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Posts Tagged ‘caregivers’

Western Maryland Dementia Conference

Professionals, caregivers and people living with dementia are invited to attend this annual conference. Keynote Presentation: Alzheimer’s Disease, the Physician’s Perspective Boyd Dwyer M.D., Mid Maryland Neurology Additional Presentations: Dementia: Creative Solutions for Caregivers Sue Paul, OTR/L, Occupational Therapist, COO, Baker Rehab Group When is it Time to Stop Driving Timothy Jones, OTR/L, Comprehensive Driving Rehab Services, Rehabilitation of Frederick  Three category one social work CEUs available with registration.   When:  Wednesday November 13, 2013 from 8:30 AM to 12:30 PM EST Where:  Mount Saint Mary's Conference Center, 5350 Spectrum Drive, Frederick, MD 21703 Driving Directions Contact: Mary Ann Farr…

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Family Caregivers Are Probably the Most Depressed People in America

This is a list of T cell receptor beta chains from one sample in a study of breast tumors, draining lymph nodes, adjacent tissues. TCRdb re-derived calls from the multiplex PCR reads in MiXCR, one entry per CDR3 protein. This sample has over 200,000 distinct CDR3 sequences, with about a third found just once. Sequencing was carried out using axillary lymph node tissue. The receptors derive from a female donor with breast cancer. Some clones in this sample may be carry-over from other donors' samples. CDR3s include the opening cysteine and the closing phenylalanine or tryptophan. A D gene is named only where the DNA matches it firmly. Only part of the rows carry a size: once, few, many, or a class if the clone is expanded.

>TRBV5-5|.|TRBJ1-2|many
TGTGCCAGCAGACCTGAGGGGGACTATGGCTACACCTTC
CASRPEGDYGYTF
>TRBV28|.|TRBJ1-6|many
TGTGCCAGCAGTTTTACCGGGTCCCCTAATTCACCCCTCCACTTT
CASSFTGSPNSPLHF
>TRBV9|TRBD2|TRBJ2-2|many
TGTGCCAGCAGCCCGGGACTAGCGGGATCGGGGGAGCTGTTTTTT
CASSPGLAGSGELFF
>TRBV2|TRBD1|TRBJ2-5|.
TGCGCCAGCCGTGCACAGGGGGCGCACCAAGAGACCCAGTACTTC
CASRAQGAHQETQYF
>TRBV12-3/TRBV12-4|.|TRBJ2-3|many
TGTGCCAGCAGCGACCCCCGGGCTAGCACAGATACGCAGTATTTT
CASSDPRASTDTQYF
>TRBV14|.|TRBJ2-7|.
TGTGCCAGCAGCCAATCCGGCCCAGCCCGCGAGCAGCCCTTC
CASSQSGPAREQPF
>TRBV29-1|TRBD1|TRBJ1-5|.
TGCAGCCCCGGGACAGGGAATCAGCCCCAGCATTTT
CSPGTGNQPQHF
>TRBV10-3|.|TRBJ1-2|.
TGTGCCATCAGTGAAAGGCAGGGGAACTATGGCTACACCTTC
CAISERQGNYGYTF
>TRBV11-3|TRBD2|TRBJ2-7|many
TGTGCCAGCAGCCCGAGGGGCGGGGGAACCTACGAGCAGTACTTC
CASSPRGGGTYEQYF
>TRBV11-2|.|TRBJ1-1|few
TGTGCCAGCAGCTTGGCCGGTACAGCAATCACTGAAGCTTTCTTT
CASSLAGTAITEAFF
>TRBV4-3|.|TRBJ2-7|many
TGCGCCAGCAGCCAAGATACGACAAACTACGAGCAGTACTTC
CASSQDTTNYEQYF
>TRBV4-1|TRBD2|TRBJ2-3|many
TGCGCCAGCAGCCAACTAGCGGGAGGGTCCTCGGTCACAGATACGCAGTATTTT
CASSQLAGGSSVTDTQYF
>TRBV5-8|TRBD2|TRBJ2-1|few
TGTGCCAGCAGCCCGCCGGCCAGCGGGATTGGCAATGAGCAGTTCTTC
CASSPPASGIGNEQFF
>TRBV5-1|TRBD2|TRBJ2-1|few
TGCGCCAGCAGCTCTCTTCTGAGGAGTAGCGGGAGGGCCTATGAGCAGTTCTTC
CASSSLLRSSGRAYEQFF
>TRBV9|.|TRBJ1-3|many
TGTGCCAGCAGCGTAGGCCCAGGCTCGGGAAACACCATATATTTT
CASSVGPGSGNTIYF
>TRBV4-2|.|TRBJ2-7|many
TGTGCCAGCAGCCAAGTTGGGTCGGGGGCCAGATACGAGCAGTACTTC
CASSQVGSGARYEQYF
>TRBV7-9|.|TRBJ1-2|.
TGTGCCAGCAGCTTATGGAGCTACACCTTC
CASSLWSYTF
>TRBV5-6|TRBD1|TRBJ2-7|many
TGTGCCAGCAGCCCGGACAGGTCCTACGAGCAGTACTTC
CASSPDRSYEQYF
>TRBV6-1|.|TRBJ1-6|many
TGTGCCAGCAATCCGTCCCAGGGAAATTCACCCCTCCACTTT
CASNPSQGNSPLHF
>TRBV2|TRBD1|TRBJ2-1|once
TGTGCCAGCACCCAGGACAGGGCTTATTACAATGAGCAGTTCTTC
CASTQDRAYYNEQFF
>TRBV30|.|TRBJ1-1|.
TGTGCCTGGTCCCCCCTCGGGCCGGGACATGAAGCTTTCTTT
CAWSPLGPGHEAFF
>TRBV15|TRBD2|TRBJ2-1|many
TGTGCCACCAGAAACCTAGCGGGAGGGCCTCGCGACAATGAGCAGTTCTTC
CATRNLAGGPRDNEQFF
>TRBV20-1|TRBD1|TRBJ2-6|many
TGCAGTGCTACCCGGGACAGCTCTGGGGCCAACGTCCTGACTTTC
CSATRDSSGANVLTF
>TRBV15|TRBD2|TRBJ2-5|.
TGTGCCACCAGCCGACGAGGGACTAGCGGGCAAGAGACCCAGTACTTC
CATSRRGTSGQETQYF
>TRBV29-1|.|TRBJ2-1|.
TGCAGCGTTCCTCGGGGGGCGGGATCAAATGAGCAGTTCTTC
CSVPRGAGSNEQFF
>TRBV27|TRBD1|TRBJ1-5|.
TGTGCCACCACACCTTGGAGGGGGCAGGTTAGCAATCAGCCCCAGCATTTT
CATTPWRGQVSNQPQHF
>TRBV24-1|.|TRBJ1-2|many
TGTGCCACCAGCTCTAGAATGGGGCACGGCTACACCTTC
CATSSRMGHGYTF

Caregiver stress was exposed by a new tool called TCARE, the Tailored Caregiver Assessment and Referral. Developed by University of Wisconsin's School of Social Welfare, TCARE found that, while all caregivers are under stress and often depressed, not all caregivers are created equal. The wide range of who caregivers are means that support and training need to be specific to the caregiver. This report is part of a series of articles on aging supported by the MetLife Foundation, New America Media, and the Gerontological Society of America. The other reports in the series are Jay Z-Belafonte Feud: A Generational Divide,…

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AARP Report Argues For Expanding Caregivers’ Work Leave Options